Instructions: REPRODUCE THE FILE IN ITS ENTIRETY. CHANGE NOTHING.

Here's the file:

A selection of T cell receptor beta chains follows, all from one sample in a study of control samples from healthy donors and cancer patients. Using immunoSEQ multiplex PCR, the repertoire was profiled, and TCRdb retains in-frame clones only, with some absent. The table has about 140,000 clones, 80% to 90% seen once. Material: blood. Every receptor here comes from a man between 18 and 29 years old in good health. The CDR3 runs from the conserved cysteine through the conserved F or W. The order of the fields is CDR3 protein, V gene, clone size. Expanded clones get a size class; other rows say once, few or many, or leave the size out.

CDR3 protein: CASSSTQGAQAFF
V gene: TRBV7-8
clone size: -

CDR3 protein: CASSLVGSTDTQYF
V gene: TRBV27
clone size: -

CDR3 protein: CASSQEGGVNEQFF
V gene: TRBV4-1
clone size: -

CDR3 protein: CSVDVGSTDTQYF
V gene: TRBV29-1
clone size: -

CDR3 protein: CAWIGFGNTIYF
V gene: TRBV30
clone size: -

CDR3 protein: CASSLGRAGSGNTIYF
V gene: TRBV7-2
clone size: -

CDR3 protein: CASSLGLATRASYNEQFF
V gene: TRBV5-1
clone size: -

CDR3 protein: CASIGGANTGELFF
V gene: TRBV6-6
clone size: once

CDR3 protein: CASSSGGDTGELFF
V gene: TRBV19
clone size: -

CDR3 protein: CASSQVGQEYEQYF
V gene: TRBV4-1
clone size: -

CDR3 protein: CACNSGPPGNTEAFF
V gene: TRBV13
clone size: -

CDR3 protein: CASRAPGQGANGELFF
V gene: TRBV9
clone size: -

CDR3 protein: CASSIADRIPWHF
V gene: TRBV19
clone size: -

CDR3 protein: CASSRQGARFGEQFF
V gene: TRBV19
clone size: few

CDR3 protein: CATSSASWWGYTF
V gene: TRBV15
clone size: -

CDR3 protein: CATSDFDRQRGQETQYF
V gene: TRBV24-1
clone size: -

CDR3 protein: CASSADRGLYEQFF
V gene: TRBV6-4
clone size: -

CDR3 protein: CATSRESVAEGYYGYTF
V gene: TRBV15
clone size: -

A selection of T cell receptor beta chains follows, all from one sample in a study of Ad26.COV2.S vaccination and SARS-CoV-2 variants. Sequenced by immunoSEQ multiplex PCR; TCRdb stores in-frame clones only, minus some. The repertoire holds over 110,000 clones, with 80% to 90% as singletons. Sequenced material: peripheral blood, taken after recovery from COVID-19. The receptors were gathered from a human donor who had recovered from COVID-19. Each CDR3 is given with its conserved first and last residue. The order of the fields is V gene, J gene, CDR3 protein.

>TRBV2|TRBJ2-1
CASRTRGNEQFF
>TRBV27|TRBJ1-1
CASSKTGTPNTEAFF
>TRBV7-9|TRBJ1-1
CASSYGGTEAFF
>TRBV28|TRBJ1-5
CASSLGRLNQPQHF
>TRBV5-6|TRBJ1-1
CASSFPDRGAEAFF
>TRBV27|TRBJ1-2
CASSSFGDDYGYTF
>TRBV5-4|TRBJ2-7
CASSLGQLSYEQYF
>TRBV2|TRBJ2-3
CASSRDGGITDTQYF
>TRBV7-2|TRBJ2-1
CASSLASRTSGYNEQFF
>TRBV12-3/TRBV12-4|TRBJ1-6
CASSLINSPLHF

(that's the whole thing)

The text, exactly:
A selection of T cell receptor beta chains follows, all from one sample in a study of control samples from healthy donors and cancer patients. Using immunoSEQ multiplex PCR, the repertoire was profiled, and TCRdb retains in-frame clones only, with some absent. The table has about 140,000 clones, 80% to 90% seen once. Material: blood. Every receptor here comes from a man between 18 and 29 years old in good health. The CDR3 runs from the conserved cysteine through the conserved F or W. The order of the fields is CDR3 protein, V gene, clone size. Expanded clones get a size class; other rows say once, few or many, or leave the size out.

CDR3 protein: CASSSTQGAQAFF
V gene: TRBV7-8
clone size: -

CDR3 protein: CASSLVGSTDTQYF
V gene: TRBV27
clone size: -

CDR3 protein: CASSQEGGVNEQFF
V gene: TRBV4-1
clone size: -

CDR3 protein: CSVDVGSTDTQYF
V gene: TRBV29-1
clone size: -

CDR3 protein: CAWIGFGNTIYF
V gene: TRBV30
clone size: -

CDR3 protein: CASSLGRAGSGNTIYF
V gene: TRBV7-2
clone size: -

CDR3 protein: CASSLGLATRASYNEQFF
V gene: TRBV5-1
clone size: -

CDR3 protein: CASIGGANTGELFF
V gene: TRBV6-6
clone size: once

CDR3 protein: CASSSGGDTGELFF
V gene: TRBV19
clone size: -

CDR3 protein: CASSQVGQEYEQYF
V gene: TRBV4-1
clone size: -

CDR3 protein: CACNSGPPGNTEAFF
V gene: TRBV13
clone size: -

CDR3 protein: CASRAPGQGANGELFF
V gene: TRBV9
clone size: -

CDR3 protein: CASSIADRIPWHF
V gene: TRBV19
clone size: -

CDR3 protein: CASSRQGARFGEQFF
V gene: TRBV19
clone size: few

CDR3 protein: CATSSASWWGYTF
V gene: TRBV15
clone size: -

CDR3 protein: CATSDFDRQRGQETQYF
V gene: TRBV24-1
clone size: -

CDR3 protein: CASSADRGLYEQFF
V gene: TRBV6-4
clone size: -

CDR3 protein: CATSRESVAEGYYGYTF
V gene: TRBV15
clone size: -

A selection of T cell receptor beta chains follows, all from one sample in a study of Ad26.COV2.S vaccination and SARS-CoV-2 variants. Sequenced by immunoSEQ multiplex PCR; TCRdb stores in-frame clones only, minus some. The repertoire holds over 110,000 clones, with 80% to 90% as singletons. Sequenced material: peripheral blood, taken after recovery from COVID-19. The receptors were gathered from a human donor who had recovered from COVID-19. Each CDR3 is given with its conserved first and last residue. The order of the fields is V gene, J gene, CDR3 protein.

>TRBV2|TRBJ2-1
CASRTRGNEQFF
>TRBV27|TRBJ1-1
CASSKTGTPNTEAFF
>TRBV7-9|TRBJ1-1
CASSYGGTEAFF
>TRBV28|TRBJ1-5
CASSLGRLNQPQHF
>TRBV5-6|TRBJ1-1
CASSFPDRGAEAFF
>TRBV27|TRBJ1-2
CASSSFGDDYGYTF
>TRBV5-4|TRBJ2-7
CASSLGQLSYEQYF
>TRBV2|TRBJ2-3
CASSRDGGITDTQYF
>TRBV7-2|TRBJ2-1
CASSLASRTSGYNEQFF
>TRBV12-3/TRBV12-4|TRBJ1-6
CASSLINSPLHF